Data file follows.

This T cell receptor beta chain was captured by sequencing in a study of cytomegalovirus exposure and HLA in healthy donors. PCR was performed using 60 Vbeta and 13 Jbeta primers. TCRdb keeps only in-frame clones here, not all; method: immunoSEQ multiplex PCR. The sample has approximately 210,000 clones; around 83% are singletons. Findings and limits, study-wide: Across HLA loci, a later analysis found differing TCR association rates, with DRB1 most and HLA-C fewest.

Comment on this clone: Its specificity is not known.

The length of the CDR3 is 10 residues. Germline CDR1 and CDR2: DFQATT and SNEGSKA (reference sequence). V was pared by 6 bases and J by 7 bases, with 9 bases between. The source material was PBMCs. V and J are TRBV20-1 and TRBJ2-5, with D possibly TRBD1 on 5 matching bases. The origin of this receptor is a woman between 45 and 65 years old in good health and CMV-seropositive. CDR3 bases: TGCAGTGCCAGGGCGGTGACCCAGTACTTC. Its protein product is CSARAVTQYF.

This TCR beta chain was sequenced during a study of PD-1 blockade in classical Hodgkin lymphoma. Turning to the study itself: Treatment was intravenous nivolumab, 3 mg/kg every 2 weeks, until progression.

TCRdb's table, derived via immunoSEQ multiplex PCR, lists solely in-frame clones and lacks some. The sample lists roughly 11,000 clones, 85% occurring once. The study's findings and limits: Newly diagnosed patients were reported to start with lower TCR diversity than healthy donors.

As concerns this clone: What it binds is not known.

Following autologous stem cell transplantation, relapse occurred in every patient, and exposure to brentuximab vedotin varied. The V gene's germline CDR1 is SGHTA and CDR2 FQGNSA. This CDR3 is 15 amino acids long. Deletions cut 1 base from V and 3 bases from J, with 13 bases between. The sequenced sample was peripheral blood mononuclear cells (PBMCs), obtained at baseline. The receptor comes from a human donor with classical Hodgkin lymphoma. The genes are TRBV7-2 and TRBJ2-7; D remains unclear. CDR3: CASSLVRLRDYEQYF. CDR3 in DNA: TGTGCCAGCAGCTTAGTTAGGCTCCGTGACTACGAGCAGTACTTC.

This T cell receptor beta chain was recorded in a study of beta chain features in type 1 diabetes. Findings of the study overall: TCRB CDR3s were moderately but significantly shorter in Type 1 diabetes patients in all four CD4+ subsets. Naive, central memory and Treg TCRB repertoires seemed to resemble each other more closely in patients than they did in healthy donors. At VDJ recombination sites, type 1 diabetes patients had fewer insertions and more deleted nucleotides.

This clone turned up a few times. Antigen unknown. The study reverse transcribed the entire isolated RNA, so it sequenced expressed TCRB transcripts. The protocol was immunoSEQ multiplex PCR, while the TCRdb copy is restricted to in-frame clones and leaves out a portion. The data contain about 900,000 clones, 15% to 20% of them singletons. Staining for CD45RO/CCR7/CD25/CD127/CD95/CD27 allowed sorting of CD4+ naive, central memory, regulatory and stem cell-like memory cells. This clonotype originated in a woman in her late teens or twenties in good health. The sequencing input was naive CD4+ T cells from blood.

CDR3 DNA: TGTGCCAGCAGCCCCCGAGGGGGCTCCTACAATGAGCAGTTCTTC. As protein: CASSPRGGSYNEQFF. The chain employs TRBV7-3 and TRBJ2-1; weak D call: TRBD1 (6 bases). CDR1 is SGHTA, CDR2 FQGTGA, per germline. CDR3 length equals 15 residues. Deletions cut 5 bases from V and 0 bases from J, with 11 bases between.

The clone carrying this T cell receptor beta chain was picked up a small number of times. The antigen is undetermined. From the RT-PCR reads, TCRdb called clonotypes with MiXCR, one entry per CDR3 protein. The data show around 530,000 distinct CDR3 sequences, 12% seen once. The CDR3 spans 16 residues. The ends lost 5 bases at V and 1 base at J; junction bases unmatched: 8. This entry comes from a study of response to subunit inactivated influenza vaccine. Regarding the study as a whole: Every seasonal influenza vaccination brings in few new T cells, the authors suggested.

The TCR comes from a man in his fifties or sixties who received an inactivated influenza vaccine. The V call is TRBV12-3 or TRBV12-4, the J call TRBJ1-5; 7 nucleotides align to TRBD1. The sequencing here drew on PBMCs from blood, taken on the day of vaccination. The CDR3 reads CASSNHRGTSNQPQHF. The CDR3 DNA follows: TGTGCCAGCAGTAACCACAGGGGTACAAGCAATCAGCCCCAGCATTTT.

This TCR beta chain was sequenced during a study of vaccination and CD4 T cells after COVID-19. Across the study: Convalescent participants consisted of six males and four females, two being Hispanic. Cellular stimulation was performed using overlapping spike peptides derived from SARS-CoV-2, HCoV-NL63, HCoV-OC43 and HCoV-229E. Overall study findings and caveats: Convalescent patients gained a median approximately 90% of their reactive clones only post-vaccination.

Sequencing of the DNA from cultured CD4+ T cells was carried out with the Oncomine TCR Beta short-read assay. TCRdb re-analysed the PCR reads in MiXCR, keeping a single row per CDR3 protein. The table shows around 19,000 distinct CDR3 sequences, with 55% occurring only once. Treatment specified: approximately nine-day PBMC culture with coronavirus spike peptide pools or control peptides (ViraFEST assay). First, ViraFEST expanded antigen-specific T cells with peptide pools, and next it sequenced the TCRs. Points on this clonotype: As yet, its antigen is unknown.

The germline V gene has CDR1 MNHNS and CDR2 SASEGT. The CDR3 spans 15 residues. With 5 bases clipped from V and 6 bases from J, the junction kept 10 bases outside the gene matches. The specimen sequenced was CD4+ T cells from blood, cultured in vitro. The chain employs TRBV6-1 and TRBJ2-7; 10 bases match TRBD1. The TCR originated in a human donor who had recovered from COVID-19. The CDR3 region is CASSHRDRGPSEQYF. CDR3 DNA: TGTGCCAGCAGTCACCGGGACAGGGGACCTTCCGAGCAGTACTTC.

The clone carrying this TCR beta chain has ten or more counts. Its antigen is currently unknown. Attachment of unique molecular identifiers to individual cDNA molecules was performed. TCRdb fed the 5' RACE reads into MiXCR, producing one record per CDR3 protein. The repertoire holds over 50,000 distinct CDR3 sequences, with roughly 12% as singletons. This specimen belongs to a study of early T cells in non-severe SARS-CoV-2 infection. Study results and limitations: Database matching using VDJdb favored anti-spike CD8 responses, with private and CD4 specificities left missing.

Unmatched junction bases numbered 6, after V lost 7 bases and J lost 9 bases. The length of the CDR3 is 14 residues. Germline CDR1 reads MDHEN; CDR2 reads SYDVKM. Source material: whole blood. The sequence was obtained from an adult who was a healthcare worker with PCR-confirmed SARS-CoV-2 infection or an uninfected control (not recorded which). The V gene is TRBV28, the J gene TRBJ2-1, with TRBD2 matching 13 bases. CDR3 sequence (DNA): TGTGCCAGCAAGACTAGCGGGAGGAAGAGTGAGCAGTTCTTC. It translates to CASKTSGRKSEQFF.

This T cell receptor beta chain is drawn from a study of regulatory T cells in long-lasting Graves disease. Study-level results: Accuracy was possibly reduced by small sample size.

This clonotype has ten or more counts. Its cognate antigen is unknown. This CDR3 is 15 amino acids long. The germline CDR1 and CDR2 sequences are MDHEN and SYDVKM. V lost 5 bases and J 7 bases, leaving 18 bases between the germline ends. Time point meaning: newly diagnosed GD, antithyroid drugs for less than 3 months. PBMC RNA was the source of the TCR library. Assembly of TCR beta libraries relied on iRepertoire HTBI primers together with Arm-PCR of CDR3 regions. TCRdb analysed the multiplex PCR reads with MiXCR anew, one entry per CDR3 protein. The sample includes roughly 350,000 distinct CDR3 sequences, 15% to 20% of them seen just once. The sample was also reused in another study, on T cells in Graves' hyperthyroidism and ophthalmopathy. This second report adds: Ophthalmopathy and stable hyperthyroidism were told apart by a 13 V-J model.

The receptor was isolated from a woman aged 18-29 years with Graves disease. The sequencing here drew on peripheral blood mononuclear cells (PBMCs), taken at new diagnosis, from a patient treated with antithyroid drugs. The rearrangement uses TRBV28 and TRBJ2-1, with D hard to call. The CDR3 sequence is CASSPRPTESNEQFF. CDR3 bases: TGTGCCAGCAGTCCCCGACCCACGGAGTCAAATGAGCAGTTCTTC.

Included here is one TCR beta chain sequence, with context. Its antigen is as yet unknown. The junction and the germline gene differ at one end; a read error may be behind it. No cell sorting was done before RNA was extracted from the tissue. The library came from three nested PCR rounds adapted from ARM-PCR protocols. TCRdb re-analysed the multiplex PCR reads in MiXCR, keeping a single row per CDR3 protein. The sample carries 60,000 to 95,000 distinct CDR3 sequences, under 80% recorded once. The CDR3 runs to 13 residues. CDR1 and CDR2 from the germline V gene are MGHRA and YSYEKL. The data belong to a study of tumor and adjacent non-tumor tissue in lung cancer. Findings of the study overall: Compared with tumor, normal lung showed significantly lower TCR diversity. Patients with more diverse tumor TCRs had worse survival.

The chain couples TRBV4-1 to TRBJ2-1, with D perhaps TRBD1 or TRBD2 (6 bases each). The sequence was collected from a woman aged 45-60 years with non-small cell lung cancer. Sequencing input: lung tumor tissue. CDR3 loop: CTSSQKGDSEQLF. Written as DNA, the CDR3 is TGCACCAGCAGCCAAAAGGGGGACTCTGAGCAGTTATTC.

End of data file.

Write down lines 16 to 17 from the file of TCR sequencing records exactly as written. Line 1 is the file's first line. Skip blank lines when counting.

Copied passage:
The clone carrying this TCR beta chain has ten or more counts. Its antigen is currently unknown. Attachment of unique molecular identifiers to individual cDNA molecules was performed. TCRdb fed the 5' RACE reads into MiXCR, producing one record per CDR3 protein. The repertoire holds over 50,000 distinct CDR3 sequences, with roughly 12% as singletons. This specimen belongs to a study of early T cells in non-severe SARS-CoV-2 infection. Study results and limitations: Database matching using VDJdb favored anti-spike CD8 responses, with private and CD4 specificities left missing.

Unmatched junction bases numbered 6, after V lost 7 bases and J lost 9 bases. The length of the CDR3 is 14 residues. Germline CDR1 reads MDHEN; CDR2 reads SYDVKM. Source material: whole blood. The sequence was obtained from an adult who was a healthcare worker with PCR-confirmed SARS-CoV-2 infection or an uninfected control (not recorded which). The V gene is TRBV28, the J gene TRBJ2-1, with TRBD2 matching 13 bases. CDR3 sequence (DNA): TGTGCCAGCAAGACTAGCGGGAGGAAGAGTGAGCAGTTCTTC. It translates to CASKTSGRKSEQFF.